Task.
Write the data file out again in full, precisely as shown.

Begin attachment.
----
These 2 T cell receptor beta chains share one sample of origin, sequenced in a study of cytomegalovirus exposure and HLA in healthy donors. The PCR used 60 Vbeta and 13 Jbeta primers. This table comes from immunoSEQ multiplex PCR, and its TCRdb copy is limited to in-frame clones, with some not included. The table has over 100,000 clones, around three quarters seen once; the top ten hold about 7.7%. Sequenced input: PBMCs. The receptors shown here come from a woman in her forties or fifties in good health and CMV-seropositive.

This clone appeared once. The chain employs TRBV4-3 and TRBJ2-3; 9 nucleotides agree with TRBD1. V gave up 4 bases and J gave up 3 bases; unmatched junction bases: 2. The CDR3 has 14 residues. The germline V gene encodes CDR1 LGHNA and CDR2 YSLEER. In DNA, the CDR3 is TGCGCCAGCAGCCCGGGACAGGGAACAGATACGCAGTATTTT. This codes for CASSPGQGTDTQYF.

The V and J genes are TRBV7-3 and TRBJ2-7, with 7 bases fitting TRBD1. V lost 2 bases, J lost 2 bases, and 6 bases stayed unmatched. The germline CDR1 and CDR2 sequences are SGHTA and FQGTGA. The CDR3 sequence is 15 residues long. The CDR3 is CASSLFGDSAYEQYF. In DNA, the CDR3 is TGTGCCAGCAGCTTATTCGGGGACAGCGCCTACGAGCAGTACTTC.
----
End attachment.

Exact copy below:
These 2 T cell receptor beta chains share one sample of origin, sequenced in a study of cytomegalovirus exposure and HLA in healthy donors. The PCR used 60 Vbeta and 13 Jbeta primers. This table comes from immunoSEQ multiplex PCR, and its TCRdb copy is limited to in-frame clones, with some not included. The table has over 100,000 clones, around three quarters seen once; the top ten hold about 7.7%. Sequenced input: PBMCs. The receptors shown here come from a woman in her forties or fifties in good health and CMV-seropositive.

This clone appeared once. The chain employs TRBV4-3 and TRBJ2-3; 9 nucleotides agree with TRBD1. V gave up 4 bases and J gave up 3 bases; unmatched junction bases: 2. The CDR3 has 14 residues. The germline V gene encodes CDR1 LGHNA and CDR2 YSLEER. In DNA, the CDR3 is TGCGCCAGCAGCCCGGGACAGGGAACAGATACGCAGTATTTT. This codes for CASSPGQGTDTQYF.

The V and J genes are TRBV7-3 and TRBJ2-7, with 7 bases fitting TRBD1. V lost 2 bases, J lost 2 bases, and 6 bases stayed unmatched. The germline CDR1 and CDR2 sequences are SGHTA and FQGTGA. The CDR3 sequence is 15 residues long. The CDR3 is CASSLFGDSAYEQYF. In DNA, the CDR3 is TGTGCCAGCAGCTTATTCGGGGACAGCGCCTACGAGCAGTACTTC.